In October, a North Wales Police officer, three Greater Manchester officers and a Cheshire officer resigned after the airing of a British Broadcasting Corporation (BBC) documentary program that included hidden-camera footage of the officers making explicitly racist statements and expressing hostility towards an Asian recruit. Another North Wales officer and two more from the Manchester force were suspended. All three police forces involved strongly condemned the behavior shown on the film and promised to do more to eliminate racism. Home Secretary David Blunkett said the footage was "horrendous" and urged better diversity training for recruits. The CRE opened an investigation into racism in the police service, which remained ongoing at year's end.
The 2000 Terrorism Act, which entered into force in 2001, widened the definition of terrorism and extends mechanisms that deal with terrorism in Northern Ireland, to all of the United Kingdom. It provides for emergency powers specific to Northern Ireland for a period not exceeding 5 years, including special entry, arrest, search, and seizure authority without a warrant under certain circumstances.
Article 44 of the Terrorism Act allows senior police officers to designate areas where police have exceptional power to stop and search wherever a senior police officer considers it expedient for the prevention of acts of terrorism. The designation lapses after 48 hours unless confirmed by a Cabinet minister, such as the Home Secretary. There is no provision for judicial review of Article 44 designations and no requirement that the public be informed an area has been so designated until an actual search takes place. After protesters were stopped and searched in London's Docklands, in September, Scotland Yard confirmed that all of greater London has been continuously under Article 44 designation since 2001. The NGO Liberty challenged Scotland Yard and the Home Secretary in court, arguing the designation is unlawfully broad; it remained pending at year's end.
Police officers may only stop and search vehicles and pedestrians if a senior police officer "reasonably believes" it is expedient to do so to prevent acts of violence. Article 44 of the Terrorism Act provides law enforcement authorities with the power to detain without charge individuals suspected of having committed a terrorism-related offense for up to 48 hours. This period may be extended by court order for a maximum of seven days.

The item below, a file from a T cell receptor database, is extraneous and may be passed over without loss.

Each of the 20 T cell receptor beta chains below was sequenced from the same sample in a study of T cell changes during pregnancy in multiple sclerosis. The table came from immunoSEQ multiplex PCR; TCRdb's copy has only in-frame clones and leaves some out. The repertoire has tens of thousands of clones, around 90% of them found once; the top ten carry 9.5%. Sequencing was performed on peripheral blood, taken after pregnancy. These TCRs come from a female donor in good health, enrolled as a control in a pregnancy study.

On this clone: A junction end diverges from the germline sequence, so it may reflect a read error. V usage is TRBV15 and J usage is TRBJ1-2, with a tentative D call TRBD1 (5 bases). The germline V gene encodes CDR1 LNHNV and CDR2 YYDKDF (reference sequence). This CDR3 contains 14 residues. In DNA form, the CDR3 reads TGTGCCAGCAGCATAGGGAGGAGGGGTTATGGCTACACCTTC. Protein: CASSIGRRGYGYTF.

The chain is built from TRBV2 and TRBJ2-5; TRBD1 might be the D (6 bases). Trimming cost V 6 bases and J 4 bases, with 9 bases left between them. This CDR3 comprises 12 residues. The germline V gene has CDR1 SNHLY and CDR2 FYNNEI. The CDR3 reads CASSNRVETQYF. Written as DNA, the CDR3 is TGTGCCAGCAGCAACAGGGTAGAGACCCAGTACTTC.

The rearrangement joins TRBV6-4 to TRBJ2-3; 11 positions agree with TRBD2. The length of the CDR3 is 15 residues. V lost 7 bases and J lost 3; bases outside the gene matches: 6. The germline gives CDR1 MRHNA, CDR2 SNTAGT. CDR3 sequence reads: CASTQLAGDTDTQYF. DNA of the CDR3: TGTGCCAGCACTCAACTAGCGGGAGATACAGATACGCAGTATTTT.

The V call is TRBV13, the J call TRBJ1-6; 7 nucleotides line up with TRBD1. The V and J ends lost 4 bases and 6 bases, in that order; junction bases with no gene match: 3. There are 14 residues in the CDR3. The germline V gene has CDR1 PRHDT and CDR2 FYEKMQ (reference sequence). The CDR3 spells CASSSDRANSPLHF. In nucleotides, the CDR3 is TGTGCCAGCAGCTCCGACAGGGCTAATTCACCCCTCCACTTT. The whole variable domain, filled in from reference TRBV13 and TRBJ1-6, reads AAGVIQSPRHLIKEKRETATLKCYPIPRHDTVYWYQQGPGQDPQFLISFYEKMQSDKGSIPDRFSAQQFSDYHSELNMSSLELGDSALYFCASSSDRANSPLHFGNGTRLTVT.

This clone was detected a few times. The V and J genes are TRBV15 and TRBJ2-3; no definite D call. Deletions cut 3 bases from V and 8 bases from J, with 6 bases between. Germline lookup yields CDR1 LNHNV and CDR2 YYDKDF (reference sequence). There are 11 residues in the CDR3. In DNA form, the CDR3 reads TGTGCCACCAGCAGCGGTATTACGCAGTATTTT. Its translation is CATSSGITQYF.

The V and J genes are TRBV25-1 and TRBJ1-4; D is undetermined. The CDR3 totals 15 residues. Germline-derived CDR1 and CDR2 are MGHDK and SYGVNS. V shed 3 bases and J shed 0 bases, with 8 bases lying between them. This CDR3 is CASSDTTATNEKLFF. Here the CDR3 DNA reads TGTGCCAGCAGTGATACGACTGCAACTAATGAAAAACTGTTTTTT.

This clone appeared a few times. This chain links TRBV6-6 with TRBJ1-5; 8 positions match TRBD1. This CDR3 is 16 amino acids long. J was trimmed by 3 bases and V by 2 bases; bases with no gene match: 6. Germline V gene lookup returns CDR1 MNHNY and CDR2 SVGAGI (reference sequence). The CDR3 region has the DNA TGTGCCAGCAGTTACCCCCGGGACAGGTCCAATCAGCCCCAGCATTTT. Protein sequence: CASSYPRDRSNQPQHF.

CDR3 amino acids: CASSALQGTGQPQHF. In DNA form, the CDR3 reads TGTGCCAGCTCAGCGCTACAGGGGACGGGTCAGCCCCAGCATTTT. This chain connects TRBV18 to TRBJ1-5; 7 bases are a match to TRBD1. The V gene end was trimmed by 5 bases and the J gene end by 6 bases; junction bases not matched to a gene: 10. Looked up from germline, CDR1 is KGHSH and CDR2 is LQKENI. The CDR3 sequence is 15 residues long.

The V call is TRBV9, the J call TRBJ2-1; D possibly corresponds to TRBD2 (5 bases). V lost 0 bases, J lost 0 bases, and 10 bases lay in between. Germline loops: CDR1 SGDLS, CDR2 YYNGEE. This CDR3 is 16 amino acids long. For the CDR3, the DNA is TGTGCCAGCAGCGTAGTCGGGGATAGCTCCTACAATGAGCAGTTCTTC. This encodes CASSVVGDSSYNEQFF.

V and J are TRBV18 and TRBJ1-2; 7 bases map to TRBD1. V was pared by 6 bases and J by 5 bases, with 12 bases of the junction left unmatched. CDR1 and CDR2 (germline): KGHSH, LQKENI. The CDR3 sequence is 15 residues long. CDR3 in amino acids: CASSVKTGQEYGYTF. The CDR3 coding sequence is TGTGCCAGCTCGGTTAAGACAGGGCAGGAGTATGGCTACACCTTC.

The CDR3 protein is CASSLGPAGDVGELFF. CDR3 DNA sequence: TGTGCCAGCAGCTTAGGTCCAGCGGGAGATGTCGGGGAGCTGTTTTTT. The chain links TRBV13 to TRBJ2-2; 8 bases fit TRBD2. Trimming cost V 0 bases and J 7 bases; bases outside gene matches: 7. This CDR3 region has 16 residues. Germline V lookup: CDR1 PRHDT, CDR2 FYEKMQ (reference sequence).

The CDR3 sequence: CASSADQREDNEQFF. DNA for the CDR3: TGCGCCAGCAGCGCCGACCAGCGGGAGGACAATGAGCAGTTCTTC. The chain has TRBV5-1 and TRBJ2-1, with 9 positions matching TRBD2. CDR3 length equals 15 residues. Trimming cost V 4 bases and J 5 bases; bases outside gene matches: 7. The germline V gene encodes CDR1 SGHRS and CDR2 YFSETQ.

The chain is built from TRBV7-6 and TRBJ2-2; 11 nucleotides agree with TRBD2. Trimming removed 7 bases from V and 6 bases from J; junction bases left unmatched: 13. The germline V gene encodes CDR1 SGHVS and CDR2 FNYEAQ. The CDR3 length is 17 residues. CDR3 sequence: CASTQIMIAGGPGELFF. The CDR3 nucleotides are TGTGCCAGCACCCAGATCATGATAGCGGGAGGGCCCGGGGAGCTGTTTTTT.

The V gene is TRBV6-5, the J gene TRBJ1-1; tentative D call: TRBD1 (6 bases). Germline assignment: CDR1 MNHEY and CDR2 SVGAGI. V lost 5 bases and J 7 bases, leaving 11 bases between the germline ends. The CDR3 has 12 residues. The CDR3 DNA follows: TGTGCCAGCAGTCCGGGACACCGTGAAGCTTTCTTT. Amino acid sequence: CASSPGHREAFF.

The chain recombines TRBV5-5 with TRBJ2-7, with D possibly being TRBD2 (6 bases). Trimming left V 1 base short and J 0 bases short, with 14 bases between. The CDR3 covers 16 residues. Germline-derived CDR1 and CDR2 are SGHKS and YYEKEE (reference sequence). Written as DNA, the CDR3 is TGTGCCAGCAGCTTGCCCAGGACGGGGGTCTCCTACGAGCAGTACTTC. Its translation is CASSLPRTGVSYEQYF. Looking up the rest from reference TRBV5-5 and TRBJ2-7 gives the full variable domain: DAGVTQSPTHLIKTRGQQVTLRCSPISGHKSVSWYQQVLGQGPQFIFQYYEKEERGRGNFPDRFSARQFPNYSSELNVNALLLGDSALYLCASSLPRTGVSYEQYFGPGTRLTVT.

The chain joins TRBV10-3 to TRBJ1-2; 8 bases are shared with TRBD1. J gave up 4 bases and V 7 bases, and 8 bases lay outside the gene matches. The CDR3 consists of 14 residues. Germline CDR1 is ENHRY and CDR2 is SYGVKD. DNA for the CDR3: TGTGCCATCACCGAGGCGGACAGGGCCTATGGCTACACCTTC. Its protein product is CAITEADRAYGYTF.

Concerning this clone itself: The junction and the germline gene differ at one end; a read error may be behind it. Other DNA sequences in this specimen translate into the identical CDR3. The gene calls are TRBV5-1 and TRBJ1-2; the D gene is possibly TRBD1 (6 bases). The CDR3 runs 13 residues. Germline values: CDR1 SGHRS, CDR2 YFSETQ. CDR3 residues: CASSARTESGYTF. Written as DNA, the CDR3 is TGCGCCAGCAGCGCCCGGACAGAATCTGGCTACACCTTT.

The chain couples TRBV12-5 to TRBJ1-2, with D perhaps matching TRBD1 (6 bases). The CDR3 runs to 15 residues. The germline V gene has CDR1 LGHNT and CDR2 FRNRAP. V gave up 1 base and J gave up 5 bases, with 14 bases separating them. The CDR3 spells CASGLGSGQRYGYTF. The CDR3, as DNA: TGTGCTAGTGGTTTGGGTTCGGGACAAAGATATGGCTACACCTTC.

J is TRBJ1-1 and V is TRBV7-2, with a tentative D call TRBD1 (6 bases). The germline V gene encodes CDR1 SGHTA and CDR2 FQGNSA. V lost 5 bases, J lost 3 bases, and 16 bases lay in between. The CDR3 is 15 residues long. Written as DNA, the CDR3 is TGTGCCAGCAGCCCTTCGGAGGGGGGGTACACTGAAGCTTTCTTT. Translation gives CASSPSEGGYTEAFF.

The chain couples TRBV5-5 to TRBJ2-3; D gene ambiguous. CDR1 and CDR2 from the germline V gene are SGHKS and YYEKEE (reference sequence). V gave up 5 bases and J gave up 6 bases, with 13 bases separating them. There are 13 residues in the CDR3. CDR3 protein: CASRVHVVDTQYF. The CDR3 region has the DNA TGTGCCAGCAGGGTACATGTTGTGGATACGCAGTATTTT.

The Anti-Terrorism, Crime, and Security Act of 2001 includes provisions to cut off terrorist access to funds; ensure better information sharing between agencies; enhance police investigative powers, tighten security in relation to aviation, civil nuclear sites, and laboratories; prevent terrorists from abusing immigration and asylum laws; and enable swift action to implement European Union (EU)-agreed anti-terrorism measures.
This Act also allows for extended detention of immigrants and asylum seekers suspected of being terrorists but who cannot be removed from the country immediately. Human rights groups object to provisions of these laws, arguing that they reverse the burden of proof and provide inadequate safeguards against abuse by law enforcement officials. These objections focused on the broad definition of terrorism employed in the law, the proscriptive powers of the state, and the powers of arrest, detention, and interrogation. The Special Immigration Appeals Commission ruled in 2002 that these detention powers were unlawful and violated the Government's obligation under the European Convention of Human Rights. The Government appealed the ruling, and in 2002, the Court of Appeals ruled that the detention powers complied with the European Convention on Human Rights.
Defendants awaiting trial have a statutory right to bail except when there is a risk that they would flee, commit another offense, or in other limited circumstances. Defendants who are remanded into custody are covered by statutory custody time limits, which restrict the period for which they can be held while awaiting trial to a maximum of 16 weeks, unless the court grants an extension.
The law gives administrative detention power to immigration officers. There is no time limit to such detention, but detainees have the right to request a judicial review or an application for habeas corpus (see Sections 1.c. and 2.d.). The Government provided all immigration detainees with written notice specifying the reasons for their detention at the time they are detained and provided detainees with automatic monthly updates on their case. The law permits all detainees to apply for bail. There were no set levels of surety for bail, and surety was not required in every case.
While there is no law prohibiting forced exile, the Government did not employ it.